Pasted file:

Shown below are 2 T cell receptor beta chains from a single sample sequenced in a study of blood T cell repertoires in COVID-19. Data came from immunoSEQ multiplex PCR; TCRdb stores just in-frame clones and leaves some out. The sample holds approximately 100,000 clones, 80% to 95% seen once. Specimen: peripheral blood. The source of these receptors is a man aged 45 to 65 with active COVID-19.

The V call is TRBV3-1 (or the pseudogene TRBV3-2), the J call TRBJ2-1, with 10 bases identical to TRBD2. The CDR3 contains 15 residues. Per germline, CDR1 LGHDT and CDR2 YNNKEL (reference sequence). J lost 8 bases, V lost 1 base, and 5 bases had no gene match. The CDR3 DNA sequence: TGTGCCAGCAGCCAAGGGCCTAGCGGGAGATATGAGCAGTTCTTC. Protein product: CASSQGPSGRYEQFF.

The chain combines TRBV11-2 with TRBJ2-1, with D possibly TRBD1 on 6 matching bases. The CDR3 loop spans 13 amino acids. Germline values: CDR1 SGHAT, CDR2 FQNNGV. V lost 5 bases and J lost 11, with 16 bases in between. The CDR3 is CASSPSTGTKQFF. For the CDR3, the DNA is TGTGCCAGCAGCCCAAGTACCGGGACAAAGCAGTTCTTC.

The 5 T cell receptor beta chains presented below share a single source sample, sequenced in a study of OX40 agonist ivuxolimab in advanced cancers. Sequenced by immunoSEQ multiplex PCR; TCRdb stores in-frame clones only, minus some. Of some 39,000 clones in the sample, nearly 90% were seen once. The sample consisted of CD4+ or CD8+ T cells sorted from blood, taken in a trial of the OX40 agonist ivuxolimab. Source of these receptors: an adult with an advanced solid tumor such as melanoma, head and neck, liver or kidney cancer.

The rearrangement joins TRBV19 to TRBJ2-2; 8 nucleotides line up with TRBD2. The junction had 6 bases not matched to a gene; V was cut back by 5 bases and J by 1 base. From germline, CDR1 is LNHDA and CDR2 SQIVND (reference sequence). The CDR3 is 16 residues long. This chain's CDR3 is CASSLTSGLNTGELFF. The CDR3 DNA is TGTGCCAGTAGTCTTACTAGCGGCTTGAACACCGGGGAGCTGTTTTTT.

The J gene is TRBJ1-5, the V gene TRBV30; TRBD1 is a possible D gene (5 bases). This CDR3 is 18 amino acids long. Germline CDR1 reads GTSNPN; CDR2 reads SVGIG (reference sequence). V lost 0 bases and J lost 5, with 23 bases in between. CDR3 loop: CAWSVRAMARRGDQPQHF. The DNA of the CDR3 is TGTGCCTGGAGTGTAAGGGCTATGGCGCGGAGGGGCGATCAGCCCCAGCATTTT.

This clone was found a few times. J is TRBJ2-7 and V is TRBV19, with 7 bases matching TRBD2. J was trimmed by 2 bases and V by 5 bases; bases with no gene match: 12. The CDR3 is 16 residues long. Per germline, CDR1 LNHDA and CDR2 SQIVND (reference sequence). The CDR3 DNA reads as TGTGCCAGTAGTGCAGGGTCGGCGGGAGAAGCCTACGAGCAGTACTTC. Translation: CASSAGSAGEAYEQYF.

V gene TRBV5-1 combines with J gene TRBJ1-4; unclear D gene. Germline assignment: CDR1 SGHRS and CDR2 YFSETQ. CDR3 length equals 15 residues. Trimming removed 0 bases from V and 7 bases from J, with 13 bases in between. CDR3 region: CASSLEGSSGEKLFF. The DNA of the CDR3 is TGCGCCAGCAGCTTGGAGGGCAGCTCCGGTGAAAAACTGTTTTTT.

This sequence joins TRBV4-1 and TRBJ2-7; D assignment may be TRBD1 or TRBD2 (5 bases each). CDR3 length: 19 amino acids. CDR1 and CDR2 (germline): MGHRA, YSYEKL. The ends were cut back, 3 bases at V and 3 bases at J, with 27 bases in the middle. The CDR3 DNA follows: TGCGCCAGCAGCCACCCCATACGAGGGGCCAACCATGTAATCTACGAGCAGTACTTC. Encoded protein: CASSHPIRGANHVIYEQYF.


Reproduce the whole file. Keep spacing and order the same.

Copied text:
Shown below are 2 T cell receptor beta chains from a single sample sequenced in a study of blood T cell repertoires in COVID-19. Data came from immunoSEQ multiplex PCR; TCRdb stores just in-frame clones and leaves some out. The sample holds approximately 100,000 clones, 80% to 95% seen once. Specimen: peripheral blood. The source of these receptors is a man aged 45 to 65 with active COVID-19.

The V call is TRBV3-1 (or the pseudogene TRBV3-2), the J call TRBJ2-1, with 10 bases identical to TRBD2. The CDR3 contains 15 residues. Per germline, CDR1 LGHDT and CDR2 YNNKEL (reference sequence). J lost 8 bases, V lost 1 base, and 5 bases had no gene match. The CDR3 DNA sequence: TGTGCCAGCAGCCAAGGGCCTAGCGGGAGATATGAGCAGTTCTTC. Protein product: CASSQGPSGRYEQFF.

The chain combines TRBV11-2 with TRBJ2-1, with D possibly TRBD1 on 6 matching bases. The CDR3 loop spans 13 amino acids. Germline values: CDR1 SGHAT, CDR2 FQNNGV. V lost 5 bases and J lost 11, with 16 bases in between. The CDR3 is CASSPSTGTKQFF. For the CDR3, the DNA is TGTGCCAGCAGCCCAAGTACCGGGACAAAGCAGTTCTTC.

The 5 T cell receptor beta chains presented below share a single source sample, sequenced in a study of OX40 agonist ivuxolimab in advanced cancers. Sequenced by immunoSEQ multiplex PCR; TCRdb stores in-frame clones only, minus some. Of some 39,000 clones in the sample, nearly 90% were seen once. The sample consisted of CD4+ or CD8+ T cells sorted from blood, taken in a trial of the OX40 agonist ivuxolimab. Source of these receptors: an adult with an advanced solid tumor such as melanoma, head and neck, liver or kidney cancer.

The rearrangement joins TRBV19 to TRBJ2-2; 8 nucleotides line up with TRBD2. The junction had 6 bases not matched to a gene; V was cut back by 5 bases and J by 1 base. From germline, CDR1 is LNHDA and CDR2 SQIVND (reference sequence). The CDR3 is 16 residues long. This chain's CDR3 is CASSLTSGLNTGELFF. The CDR3 DNA is TGTGCCAGTAGTCTTACTAGCGGCTTGAACACCGGGGAGCTGTTTTTT.

The J gene is TRBJ1-5, the V gene TRBV30; TRBD1 is a possible D gene (5 bases). This CDR3 is 18 amino acids long. Germline CDR1 reads GTSNPN; CDR2 reads SVGIG (reference sequence). V lost 0 bases and J lost 5, with 23 bases in between. CDR3 loop: CAWSVRAMARRGDQPQHF. The DNA of the CDR3 is TGTGCCTGGAGTGTAAGGGCTATGGCGCGGAGGGGCGATCAGCCCCAGCATTTT.

This clone was found a few times. J is TRBJ2-7 and V is TRBV19, with 7 bases matching TRBD2. J was trimmed by 2 bases and V by 5 bases; bases with no gene match: 12. The CDR3 is 16 residues long. Per germline, CDR1 LNHDA and CDR2 SQIVND (reference sequence). The CDR3 DNA reads as TGTGCCAGTAGTGCAGGGTCGGCGGGAGAAGCCTACGAGCAGTACTTC. Translation: CASSAGSAGEAYEQYF.

V gene TRBV5-1 combines with J gene TRBJ1-4; unclear D gene. Germline assignment: CDR1 SGHRS and CDR2 YFSETQ. CDR3 length equals 15 residues. Trimming removed 0 bases from V and 7 bases from J, with 13 bases in between. CDR3 region: CASSLEGSSGEKLFF. The DNA of the CDR3 is TGCGCCAGCAGCTTGGAGGGCAGCTCCGGTGAAAAACTGTTTTTT.

This sequence joins TRBV4-1 and TRBJ2-7; D assignment may be TRBD1 or TRBD2 (5 bases each). CDR3 length: 19 amino acids. CDR1 and CDR2 (germline): MGHRA, YSYEKL. The ends were cut back, 3 bases at V and 3 bases at J, with 27 bases in the middle. The CDR3 DNA follows: TGCGCCAGCAGCCACCCCATACGAGGGGCCAACCATGTAATCTACGAGCAGTACTTC. Encoded protein: CASSHPIRGANHVIYEQYF.